More than £10bn of investors' money became locked in open-ended UK property funds from 17-18 March and remains so at time of writing (19 March), as the coronavirus pandemic caused independent property valuers to declare a "material uncertainty of valuations".
To date, nine property funds and their feeder funds have suspended trading; fund houses include Aberdeen Standard Investments, Aviva Investors, BMO Global Asset Management (GAM), Janus Henderson, Kames Capital, Legal & General Investment Management, and Columbia Threadneedle Investments.
Each of the suspensions has been attributed to independent property valuers, including CBRE and Knight Frank, adding a 'market uncertainty clause' to all valuation reports due to the unprecedented circumstances caused by the coronavirus pandemic.
That clause informs fund managers that the valuer is attaching "less weight" to previous market evidence for "comparison purposes" and that given the current situation "less certainty - and a higher degree of caution - should be attached to [the] valuation than would normally be the case".
Nick Knight, head of UK valuations at CBRE, described it as a requirement to "draw our clients' attention" to this uncertainty, but that valuers will continue to "provide considered valuations based on professional judgment and taking into account all relevant available data".
All of the fund suspension notices have cited the issuance of the market uncertainty clause as a catalyst for ceasing trading, while pointing to soon-to-be implemented FCA rules that require a fund to suspend trading if material uncertainty applies to more than 20% of a fund's immovable assets.
At the time of writing, the two fund houses that had not suspended their property funds were Royal London Asset Management (RLAM) and Canada Life Investments.
When approached for comment, a spokesperson at RLAM said: "We are reviewing this and speaking to the regulator about this. Unless there are any regulatory requirements to do so, we do not currently have any plans to close our property funds.
"The Royal London Property fund operates monthly dealing and pricing and its clients are long-term institutional investors, such as pension funds, who are able to take a long-term view on their investments."
While the 20% rule is not in place, it is due to come into force in September 2020 and Ryan Hughes, head of active portfolios at AJ Bell, noted that it has "effectively been adopted by asset managers in the face of such major economic turmoil."
Canada Life Investments declined to comment.
As a result of the suspensions, Square Mile has suspended its recommended ratings on both the Janus Henderson UK Property PAIF and the L&G UK Property fund but will continue to monitor the funds while they remain suspended.
The statement from BMO GAM also highlighted that "the suspension is not related to any liquidity event", referencing persistent concerns about the asset class, most recently highlighted by the still-suspended M&G Property portfolio, in which dealing has been halted since December 2019.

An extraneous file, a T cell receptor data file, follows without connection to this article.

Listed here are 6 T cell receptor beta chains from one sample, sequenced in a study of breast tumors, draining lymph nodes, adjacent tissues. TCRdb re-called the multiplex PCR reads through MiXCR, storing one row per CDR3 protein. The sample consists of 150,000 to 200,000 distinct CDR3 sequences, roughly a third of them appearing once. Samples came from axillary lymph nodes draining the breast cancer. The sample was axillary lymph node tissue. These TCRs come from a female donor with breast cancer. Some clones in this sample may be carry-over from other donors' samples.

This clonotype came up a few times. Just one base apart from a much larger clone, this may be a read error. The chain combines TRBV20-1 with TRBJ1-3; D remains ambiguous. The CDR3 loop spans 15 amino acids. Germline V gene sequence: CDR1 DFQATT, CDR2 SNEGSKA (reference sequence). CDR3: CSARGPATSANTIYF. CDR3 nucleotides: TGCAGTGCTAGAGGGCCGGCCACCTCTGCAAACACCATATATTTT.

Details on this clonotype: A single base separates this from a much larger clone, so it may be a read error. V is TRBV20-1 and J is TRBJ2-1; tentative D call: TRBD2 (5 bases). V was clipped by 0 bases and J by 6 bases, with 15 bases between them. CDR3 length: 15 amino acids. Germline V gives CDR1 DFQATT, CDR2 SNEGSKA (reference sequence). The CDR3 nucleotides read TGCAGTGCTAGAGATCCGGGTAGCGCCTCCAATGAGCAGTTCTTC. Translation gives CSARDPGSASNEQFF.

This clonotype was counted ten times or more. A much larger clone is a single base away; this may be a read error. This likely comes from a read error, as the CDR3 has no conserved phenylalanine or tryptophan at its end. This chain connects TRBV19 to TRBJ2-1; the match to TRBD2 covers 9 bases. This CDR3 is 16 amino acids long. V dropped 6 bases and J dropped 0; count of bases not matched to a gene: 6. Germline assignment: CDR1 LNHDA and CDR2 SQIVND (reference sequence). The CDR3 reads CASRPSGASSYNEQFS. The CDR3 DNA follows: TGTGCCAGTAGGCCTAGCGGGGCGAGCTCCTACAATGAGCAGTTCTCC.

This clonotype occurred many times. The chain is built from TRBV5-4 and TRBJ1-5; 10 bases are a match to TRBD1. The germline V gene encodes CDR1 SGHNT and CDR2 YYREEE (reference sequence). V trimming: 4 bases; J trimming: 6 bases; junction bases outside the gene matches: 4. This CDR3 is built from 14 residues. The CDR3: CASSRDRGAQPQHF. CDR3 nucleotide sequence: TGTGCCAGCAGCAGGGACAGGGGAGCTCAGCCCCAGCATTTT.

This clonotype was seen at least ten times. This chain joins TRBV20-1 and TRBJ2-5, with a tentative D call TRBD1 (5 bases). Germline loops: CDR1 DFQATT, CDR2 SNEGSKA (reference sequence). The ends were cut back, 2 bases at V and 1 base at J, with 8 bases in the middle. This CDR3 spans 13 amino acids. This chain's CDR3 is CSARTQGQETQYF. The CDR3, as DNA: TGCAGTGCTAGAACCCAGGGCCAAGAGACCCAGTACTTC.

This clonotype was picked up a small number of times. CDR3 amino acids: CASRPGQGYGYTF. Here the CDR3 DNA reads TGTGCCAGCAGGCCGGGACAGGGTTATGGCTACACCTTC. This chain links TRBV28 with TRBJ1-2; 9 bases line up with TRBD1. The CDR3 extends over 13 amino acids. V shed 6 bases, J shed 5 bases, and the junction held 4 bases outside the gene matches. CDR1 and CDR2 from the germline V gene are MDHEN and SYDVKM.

Dzmitry Lipski, head of funds research at interactive investor, said: "History does repeat itself and questions again how appropriate open-ended funds are to gain exposure to illiquid assets such
Adrian Lowcock, head of personal investing at Willis Owen, describes it as yet "another crisis for the open-ended property sector", while Rebecca O'Keeffe, head of investment at interactive investor, said: "No structure is perfect, but the closed-ended structure of investment trusts is far superior when it comes to investing in illiquid assets such as commercial property."
She added: "It is very reasonable that the combination of extreme markets and extraordinary social circumstances make it exceptionally difficult to value property, in particular on the retail or hospitality side.
"But we still think an open-ended fund is the wrong way to gain exposure to this asset class. We would caution against panic selling, but at least with investment trusts if you do need to head for the emergency exit, you can."
However, no investment product is without its risks, and Lipski noted that while closed-ended funds do offer greater liquidity, they "sometimes come with larger drawdowns as their prices can be influenced by external factors" and "discounts will likely be in for a volatile ride".
At the time of writing, multiple investment trusts were trading with discounts in excess of 50%, with BMO Commercial Property trust trading at a 60.1% discount compared to its three-year average discount of 4.3%, according to data from the AIC.
For those invested in the funds currently suspended there is "nothing they can do now but wait it out", according to Hughes, who highlighted the duration of the M&G closure indicates "it is not a quick task to offload large property assets in order to generate cash", adding that "current market conditions will only make that harder".
Cedric Bucher, CEO of Hearthstone Investments, does not believe there are valuation concerns for its open-ended TM Home Investor fund, citing a "relatively high liquidity" in the residential property market compared to the commercial market, which has seen the greatest suspensions.
He explained: "Residential property does not havespecific challenges such as those faced by retail or leisure commercial property."
Last week's spate of suspensions, combined with M&G's recent trading halt and memories of the 2016 domino-effect, all total to a hesitance surrounding the asset class, summarised by Hughes:
"With the FCA continuing to look at the appropriateness of illiquid assets in daily traded funds, surely this must spell the end of such structures to avoid damaging the confidence of investors in the funds industry."